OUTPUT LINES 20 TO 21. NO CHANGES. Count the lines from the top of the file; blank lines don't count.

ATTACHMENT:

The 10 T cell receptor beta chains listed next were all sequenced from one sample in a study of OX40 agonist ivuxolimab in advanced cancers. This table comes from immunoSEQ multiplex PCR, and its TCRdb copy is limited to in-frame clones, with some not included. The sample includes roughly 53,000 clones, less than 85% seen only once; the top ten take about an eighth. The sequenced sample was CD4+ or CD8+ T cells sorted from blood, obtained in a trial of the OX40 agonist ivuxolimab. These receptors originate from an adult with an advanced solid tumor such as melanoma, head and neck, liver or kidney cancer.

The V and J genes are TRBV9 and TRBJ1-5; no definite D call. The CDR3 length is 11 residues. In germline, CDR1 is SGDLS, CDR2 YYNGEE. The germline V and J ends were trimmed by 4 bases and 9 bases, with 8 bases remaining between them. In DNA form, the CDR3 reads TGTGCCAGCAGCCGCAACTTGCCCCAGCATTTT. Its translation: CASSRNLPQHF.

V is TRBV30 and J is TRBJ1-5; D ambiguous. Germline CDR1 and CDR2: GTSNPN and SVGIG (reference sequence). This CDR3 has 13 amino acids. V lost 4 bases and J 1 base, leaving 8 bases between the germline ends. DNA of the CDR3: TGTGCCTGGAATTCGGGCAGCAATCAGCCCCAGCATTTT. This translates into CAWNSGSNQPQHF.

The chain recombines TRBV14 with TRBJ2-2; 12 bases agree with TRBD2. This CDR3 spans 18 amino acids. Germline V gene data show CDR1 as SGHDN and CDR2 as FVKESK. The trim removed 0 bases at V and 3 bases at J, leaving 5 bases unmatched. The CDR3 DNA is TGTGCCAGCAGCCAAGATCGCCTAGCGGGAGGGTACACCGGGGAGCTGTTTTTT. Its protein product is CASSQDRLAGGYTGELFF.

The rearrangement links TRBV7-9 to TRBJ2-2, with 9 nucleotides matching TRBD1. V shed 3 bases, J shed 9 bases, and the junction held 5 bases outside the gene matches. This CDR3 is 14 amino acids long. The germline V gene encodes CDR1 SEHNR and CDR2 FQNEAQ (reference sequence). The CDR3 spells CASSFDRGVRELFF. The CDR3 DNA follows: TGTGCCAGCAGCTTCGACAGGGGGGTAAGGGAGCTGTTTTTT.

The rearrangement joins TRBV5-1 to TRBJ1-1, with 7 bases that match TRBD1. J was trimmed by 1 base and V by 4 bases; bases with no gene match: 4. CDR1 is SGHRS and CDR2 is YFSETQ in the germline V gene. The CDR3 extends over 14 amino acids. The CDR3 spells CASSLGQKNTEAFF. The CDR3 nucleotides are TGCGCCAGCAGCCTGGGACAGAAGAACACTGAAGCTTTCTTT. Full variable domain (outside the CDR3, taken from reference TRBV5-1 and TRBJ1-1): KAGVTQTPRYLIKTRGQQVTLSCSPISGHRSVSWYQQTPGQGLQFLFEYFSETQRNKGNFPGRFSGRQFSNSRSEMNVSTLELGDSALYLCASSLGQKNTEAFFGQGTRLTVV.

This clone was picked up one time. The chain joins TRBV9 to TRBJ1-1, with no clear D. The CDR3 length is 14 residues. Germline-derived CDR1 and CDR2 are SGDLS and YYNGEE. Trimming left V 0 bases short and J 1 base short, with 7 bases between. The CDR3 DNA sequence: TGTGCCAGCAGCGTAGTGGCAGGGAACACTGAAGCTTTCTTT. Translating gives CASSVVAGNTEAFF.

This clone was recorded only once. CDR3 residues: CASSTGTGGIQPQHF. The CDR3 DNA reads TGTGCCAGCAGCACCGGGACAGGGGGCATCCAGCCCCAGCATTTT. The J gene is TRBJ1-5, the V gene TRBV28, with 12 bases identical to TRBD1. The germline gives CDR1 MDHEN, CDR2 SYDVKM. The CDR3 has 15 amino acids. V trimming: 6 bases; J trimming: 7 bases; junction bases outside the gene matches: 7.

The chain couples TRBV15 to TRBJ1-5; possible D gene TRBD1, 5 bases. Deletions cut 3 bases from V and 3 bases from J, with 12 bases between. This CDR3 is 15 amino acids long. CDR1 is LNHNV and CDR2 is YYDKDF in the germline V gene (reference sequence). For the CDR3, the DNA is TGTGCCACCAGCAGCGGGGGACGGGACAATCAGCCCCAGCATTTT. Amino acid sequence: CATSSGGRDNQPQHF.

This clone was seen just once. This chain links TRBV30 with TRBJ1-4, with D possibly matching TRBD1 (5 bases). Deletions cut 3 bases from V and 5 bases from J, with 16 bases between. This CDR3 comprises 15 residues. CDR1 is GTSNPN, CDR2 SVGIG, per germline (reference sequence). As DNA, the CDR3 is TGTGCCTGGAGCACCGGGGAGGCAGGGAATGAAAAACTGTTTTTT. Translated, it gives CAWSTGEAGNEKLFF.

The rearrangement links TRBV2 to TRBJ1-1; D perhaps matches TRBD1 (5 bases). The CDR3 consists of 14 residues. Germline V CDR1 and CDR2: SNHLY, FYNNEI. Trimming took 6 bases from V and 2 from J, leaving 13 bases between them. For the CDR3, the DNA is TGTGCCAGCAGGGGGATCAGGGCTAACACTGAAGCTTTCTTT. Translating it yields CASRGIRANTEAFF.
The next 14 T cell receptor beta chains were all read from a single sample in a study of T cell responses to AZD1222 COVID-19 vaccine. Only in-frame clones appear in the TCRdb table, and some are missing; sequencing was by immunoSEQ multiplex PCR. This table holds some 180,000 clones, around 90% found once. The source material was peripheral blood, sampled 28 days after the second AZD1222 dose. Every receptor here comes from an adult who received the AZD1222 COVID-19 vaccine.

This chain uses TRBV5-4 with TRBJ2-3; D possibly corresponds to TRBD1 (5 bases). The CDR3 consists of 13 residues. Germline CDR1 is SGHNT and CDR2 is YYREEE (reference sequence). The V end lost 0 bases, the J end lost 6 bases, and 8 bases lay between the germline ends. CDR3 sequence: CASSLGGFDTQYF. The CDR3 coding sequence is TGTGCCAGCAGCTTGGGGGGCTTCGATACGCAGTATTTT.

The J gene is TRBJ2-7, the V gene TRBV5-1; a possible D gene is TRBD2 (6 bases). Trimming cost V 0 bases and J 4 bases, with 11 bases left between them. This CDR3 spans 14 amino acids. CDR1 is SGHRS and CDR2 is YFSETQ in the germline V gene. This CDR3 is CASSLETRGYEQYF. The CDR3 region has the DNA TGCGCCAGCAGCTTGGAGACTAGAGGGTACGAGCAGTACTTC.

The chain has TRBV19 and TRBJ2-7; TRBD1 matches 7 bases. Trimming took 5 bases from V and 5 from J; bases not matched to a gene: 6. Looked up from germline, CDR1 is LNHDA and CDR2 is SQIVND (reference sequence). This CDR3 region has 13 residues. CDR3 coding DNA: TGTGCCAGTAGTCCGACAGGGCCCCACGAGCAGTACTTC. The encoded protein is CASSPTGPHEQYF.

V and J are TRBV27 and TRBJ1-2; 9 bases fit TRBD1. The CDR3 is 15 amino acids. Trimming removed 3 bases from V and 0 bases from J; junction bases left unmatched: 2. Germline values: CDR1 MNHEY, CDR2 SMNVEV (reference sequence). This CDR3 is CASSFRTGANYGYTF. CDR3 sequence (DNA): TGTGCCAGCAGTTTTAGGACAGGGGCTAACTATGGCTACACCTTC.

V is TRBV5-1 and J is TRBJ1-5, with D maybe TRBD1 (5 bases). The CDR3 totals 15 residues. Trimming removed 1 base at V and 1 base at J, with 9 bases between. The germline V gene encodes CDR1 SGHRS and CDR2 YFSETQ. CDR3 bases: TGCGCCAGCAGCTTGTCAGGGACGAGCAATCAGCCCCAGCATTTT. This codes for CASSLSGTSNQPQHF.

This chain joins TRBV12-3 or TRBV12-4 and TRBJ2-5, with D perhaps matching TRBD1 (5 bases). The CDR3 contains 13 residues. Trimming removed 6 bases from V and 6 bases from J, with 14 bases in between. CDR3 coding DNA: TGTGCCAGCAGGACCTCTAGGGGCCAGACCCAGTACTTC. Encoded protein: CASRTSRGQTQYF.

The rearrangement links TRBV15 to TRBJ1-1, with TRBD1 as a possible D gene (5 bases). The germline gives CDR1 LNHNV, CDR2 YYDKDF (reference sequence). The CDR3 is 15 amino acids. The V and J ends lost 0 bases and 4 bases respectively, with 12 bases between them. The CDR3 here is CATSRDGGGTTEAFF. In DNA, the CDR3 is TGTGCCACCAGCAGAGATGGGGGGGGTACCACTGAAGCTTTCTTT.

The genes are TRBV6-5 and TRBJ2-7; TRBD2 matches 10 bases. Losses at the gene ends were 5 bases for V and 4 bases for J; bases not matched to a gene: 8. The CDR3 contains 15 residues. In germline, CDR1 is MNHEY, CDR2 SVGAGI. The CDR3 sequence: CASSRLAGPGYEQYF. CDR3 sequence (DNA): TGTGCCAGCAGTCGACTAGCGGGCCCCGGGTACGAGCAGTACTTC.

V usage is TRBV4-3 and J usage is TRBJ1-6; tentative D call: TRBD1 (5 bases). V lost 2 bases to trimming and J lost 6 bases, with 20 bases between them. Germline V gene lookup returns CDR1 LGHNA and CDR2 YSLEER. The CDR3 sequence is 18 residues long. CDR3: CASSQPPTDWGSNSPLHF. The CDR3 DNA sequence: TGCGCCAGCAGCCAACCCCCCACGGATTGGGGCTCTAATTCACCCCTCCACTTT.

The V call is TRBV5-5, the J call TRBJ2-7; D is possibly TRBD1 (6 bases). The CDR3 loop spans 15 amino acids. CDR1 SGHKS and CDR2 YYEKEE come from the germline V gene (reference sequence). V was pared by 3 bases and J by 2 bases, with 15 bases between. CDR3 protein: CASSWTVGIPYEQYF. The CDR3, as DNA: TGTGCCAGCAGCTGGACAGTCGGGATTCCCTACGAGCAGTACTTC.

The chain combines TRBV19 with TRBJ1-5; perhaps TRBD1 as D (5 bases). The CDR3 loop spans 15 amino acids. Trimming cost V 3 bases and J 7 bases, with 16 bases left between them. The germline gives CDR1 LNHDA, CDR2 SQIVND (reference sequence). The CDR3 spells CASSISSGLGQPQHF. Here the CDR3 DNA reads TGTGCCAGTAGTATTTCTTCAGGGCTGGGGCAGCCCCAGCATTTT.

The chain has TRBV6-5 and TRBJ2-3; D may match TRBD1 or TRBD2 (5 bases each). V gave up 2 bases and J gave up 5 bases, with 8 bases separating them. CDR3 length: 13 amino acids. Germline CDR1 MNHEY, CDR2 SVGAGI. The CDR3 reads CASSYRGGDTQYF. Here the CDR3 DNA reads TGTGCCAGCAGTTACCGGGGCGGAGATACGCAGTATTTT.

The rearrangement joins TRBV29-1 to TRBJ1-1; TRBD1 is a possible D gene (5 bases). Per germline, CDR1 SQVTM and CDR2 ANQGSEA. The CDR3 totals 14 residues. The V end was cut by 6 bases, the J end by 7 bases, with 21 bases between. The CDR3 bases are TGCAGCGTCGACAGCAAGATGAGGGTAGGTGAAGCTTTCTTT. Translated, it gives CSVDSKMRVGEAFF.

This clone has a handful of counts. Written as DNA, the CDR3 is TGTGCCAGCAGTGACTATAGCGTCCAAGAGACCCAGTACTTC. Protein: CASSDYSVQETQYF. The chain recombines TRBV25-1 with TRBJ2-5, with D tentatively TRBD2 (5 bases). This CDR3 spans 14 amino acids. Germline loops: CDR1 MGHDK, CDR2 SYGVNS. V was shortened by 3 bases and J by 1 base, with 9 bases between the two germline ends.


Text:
The genes are TRBV6-5 and TRBJ2-7; TRBD2 matches 10 bases. Losses at the gene ends were 5 bases for V and 4 bases for J; bases not matched to a gene: 8. The CDR3 contains 15 residues. In germline, CDR1 is MNHEY, CDR2 SVGAGI. The CDR3 sequence: CASSRLAGPGYEQYF. CDR3 sequence (DNA): TGTGCCAGCAGTCGACTAGCGGGCCCCGGGTACGAGCAGTACTTC.

V usage is TRBV4-3 and J usage is TRBJ1-6; tentative D call: TRBD1 (5 bases). V lost 2 bases to trimming and J lost 6 bases, with 20 bases between them. Germline V gene lookup returns CDR1 LGHNA and CDR2 YSLEER. The CDR3 sequence is 18 residues long. CDR3: CASSQPPTDWGSNSPLHF. The CDR3 DNA sequence: TGCGCCAGCAGCCAACCCCCCACGGATTGGGGCTCTAATTCACCCCTCCACTTT.